Wednesday, May 20, 2015

The Transferrable Skills Conundrum

Growing up in Pennsylvania keystones were part of my life. In my home town there were several beautiful stone bridges crossing the Brandywine Creek. I learned that the keystone was the load bearing point of the bridge. The uniquely shaped stone is were the two halves came together.

In Proficiency Based Education you can think of the Transferrable Skills as the keystone that bears the weight of a student's academic life and their career life. These skills are not the content skills like being able to calculate the area of a circle or being able to apply a particular technique in drawing. They are a mixture of hard and soft skills that tend to make students and adults successful and productive.

That is the simple version. From here on out it gets confusing. Unfortunately in order for us to implement a Proficiency Based Education System we are going to have clear up that confusion, at least for ourselves. In a proficiency based system students would have to demonstrate that could do the content and the transferrable skill. It will no longer suffice to just know how to calculate the area of a circle, student will have to do more with skill. This is where it gets complicated.

Vermont has developed a set of transferrable skills to give us a starting point. These skills are derived from a skill set that has been around for some time, 21st Century Skills. The indicators below range from "Use evidence and reasoning to justify claims" (hard skill) to "Demonstrate ethical behavior and the moral courage to sustain it." soft skill.

This following synopsis from Ed Glossary sums the problem up fairly well.

While there is broad agreement that today’s students need different skills than were perhaps taught to previous generations, and that cross-disciplinary skills such as writing, critical thinking, self-initiative, group collaboration, and technological literacy are essential to success in higher education, modern workplaces, and adult life, there is still a great deal of debate about 21st century skills—from what skills are most important to how such skills should be taught to their appropriate role in public education. Given that there is no clear consensus on what skills specifically constitute “21st century skills,” the concept tends to be interpreted and applied in different ways from state to state or school to school, which can lead to ambiguity, confusion, and inconsistency.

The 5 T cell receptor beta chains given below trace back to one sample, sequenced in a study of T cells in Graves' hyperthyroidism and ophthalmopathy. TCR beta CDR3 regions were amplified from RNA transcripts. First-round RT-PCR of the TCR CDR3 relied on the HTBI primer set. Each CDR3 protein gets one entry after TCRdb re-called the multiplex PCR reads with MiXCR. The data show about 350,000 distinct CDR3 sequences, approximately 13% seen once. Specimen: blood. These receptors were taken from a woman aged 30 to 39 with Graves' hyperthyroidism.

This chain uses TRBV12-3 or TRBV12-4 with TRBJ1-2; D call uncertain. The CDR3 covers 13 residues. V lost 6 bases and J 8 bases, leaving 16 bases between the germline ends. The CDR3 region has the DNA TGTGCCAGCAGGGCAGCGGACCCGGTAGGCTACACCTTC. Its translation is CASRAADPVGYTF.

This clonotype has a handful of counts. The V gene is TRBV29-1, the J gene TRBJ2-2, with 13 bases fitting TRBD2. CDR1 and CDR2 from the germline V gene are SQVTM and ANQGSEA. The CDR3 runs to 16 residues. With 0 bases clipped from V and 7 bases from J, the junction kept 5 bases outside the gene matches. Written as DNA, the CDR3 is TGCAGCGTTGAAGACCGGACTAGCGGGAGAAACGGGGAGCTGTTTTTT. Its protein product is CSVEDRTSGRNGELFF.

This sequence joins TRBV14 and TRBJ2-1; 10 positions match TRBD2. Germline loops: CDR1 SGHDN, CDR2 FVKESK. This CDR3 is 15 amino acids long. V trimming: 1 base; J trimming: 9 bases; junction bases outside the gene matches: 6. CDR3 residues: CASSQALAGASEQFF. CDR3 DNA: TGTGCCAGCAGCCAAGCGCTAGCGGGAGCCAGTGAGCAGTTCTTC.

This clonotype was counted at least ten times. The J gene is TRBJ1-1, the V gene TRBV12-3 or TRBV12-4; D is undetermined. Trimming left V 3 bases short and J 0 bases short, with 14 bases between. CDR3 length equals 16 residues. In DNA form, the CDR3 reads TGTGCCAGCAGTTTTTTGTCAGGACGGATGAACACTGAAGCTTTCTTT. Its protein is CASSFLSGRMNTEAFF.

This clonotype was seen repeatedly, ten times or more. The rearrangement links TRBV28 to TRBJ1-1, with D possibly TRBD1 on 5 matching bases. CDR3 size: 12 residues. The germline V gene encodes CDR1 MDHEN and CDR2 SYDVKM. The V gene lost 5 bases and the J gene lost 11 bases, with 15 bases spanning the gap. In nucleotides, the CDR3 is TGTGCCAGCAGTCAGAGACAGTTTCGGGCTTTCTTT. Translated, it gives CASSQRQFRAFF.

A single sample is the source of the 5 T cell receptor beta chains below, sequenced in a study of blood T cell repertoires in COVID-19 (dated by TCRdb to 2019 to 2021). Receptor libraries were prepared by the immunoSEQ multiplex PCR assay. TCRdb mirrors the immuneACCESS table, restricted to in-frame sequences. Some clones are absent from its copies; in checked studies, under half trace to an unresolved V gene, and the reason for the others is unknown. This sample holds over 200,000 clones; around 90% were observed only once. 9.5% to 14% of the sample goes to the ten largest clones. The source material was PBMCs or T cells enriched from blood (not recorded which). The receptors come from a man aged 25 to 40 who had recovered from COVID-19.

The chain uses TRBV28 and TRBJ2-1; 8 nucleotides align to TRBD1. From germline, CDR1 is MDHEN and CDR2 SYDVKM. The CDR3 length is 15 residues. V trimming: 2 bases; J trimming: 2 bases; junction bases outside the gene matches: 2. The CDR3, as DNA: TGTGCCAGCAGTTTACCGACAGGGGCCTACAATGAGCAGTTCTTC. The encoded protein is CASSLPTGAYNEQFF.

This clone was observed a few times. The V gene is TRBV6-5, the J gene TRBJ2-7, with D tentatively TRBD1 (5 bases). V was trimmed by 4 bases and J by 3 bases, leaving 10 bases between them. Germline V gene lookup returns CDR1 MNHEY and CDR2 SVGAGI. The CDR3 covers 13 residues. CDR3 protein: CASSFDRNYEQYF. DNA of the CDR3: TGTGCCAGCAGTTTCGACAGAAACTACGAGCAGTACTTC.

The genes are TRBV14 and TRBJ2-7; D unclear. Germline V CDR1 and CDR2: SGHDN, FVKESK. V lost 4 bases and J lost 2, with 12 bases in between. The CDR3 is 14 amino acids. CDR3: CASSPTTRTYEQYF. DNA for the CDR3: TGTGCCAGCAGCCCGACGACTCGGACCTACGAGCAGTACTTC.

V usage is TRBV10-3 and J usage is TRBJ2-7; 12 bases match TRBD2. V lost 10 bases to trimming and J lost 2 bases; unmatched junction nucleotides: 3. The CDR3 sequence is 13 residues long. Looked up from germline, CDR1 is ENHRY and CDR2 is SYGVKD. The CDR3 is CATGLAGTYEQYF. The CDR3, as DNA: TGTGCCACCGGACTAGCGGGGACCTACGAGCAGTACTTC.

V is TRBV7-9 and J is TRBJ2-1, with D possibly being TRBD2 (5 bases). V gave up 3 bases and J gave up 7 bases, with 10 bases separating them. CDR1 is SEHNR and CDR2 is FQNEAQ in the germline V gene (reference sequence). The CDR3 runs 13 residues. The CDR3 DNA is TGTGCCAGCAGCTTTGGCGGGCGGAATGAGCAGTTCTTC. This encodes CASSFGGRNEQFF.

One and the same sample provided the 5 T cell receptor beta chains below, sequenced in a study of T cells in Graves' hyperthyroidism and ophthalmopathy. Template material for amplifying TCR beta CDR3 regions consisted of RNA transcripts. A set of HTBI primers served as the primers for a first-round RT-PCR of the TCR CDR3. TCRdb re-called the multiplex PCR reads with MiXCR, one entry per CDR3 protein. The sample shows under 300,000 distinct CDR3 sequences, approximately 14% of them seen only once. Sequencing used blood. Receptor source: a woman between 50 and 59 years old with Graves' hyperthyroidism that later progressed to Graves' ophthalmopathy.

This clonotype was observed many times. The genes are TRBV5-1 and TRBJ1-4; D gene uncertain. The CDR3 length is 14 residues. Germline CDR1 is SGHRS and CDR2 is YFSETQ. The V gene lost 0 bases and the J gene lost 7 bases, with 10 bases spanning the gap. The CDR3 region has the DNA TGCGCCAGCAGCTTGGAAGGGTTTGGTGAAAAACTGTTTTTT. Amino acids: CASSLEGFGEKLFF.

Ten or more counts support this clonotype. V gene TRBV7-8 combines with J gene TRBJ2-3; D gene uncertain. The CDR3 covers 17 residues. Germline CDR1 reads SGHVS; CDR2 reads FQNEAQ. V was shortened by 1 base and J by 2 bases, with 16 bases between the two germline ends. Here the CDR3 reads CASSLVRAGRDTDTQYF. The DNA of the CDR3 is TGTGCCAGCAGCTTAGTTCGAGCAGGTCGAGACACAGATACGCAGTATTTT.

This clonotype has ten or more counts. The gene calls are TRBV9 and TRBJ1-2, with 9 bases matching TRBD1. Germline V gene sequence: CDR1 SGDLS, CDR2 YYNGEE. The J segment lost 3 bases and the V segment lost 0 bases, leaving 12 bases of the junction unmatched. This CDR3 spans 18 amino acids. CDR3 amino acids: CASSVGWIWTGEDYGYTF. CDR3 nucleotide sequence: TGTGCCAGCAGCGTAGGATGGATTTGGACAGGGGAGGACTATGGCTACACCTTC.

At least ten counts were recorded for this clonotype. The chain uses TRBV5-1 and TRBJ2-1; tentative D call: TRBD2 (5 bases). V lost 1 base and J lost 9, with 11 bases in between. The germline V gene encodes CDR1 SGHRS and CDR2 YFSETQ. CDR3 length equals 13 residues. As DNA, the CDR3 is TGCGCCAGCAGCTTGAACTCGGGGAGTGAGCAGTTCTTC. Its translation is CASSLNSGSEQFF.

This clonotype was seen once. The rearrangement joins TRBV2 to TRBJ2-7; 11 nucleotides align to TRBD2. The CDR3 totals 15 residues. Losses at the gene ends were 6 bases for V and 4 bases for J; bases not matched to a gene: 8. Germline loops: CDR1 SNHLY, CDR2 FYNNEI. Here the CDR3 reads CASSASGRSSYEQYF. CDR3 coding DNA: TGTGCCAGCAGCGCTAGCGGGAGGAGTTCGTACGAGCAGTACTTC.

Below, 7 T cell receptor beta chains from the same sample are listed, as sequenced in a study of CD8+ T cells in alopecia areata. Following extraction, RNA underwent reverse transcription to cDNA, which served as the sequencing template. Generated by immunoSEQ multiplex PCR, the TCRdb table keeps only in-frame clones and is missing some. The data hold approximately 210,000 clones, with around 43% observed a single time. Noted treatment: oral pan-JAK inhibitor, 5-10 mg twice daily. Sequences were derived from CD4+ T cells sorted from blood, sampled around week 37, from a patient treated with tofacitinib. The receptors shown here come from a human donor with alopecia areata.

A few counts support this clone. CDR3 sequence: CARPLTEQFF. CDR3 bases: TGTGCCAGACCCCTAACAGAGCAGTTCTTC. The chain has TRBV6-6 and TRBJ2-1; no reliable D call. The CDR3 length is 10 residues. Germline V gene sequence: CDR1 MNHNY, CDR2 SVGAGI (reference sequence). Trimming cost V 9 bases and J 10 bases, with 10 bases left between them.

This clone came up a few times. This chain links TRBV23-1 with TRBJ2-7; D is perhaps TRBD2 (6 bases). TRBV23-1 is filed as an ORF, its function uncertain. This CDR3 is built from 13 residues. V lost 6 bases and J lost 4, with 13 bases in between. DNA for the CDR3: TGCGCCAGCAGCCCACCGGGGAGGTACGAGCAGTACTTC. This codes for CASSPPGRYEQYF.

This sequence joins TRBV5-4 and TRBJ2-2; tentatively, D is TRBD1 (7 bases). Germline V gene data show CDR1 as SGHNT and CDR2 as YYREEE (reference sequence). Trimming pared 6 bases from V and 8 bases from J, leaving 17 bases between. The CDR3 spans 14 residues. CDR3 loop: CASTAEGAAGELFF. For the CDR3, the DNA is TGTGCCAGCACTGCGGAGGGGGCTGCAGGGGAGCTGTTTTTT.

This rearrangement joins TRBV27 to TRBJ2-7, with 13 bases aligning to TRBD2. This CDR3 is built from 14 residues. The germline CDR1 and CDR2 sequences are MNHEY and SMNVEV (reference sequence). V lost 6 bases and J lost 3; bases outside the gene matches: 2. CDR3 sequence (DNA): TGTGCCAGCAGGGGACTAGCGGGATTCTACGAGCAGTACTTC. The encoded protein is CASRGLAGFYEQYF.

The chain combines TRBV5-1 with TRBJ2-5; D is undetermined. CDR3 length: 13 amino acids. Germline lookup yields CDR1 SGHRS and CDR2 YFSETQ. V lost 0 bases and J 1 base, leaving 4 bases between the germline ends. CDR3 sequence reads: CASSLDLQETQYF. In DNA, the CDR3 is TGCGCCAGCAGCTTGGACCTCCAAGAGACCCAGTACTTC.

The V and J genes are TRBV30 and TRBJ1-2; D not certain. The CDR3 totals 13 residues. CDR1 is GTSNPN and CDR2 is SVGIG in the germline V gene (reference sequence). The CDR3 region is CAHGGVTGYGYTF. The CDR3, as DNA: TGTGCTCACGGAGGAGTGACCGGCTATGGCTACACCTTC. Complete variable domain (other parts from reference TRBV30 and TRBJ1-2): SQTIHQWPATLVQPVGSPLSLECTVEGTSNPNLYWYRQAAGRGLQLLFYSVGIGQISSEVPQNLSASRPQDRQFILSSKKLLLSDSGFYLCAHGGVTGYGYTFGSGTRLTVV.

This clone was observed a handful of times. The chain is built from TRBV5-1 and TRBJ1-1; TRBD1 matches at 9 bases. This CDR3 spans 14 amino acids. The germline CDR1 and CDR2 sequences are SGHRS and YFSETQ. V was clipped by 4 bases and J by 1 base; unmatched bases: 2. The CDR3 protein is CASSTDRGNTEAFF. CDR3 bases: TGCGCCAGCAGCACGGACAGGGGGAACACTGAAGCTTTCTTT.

Vermont has tried to clear things up with their list and it does help. If you look at just the Framework for 21st Century Skills you can get quickly overwhelmed by the stuff of being a 21st century citizen. However in PBE we need to be able to separate out our more measurable skills from our habits of work. As a teacher it is easier for me design an assessment and measure a science student's proficiency in "Developing and using models to explain phenomena" than it is to measure "perseveres in challenging situations". I a may know it when I see it, but seeing it may take more of knowing the kid than knowing the content.

So this is the work we need to do. Both the transferrable skills and the habits of work need to remain the keystone between our students' academic lives and their career lives. Vermont's list of Transferrable Skills is going to need some delineation between what are skills we measure and what are habits we observe. We will still report out to families and students on both of these, but the skills we identify will be tied to content assessments.

Friday, May 15, 2015

A Phased Implementation for Proficiency Based Education

I have been thinking about approaches to phasing in Proficiency Based Education (PBE) in our SU. The picture above looks confusing, but actually it is fairly straight forward. However just because it is straight forward it is not going to be easy. In fact it is going to take considerable focus over the next years. Maintaining that focus is will be one of our biggest challenges.

Before I dig in with my explanation I want to stress that these phases are only to develop the framework for PBE the creativity and student engagement are still the work of the schools and teachers. This PBE framework will shift the focus of our planning, assessment and reporting but it will not supplant the creativity and autonomy of schools and teachers.

Before I go through my proposal for a phased implementation I want to be clear about the terms I am referring to. The chart above was produced by the good folks at the Agency of Education. It is one small section from their sample Proficiency Based Graduation Requirements. This particular image comes from the Science PBGR's.

If you look at the far left column "Graduation Proficiencies" you will see a numbered title in bold.  Under that title is a statement. That statement is the Graduation Proficiency. In science there are a total of eight proficiencies. On the far right hand column "Performance Indicators -- High School". That column contains a number of statements or Indicators. In science the state has suggested approximately nine indicators per proficiency. So for example would have to show through work on a performance task, project, work-study or internship that they could do each of the indicators. Meeting these indicators does not happen all at once nor does it happen in the same place. One indicator might be met in an internship and another through a class project. They would then collect all the evidence that they met these indicators to show that they met the Graduation Proficiency.

Phase one will involve bringing primarily high school teachers together to review, identify, revise or write the Graduation Proficiencies for each content area. Vermont has recommended we develop proficiencies in Global Citizenship, Math, ELA, Science, Performing and Visual Arts, Health and Physical Education and the mystery category of Transferrable Skills (I will write more on this in a later post).  Since Vermont has given us a clear set of sample Proficiencies the work will start with these and use an assessment tool to anchor our process.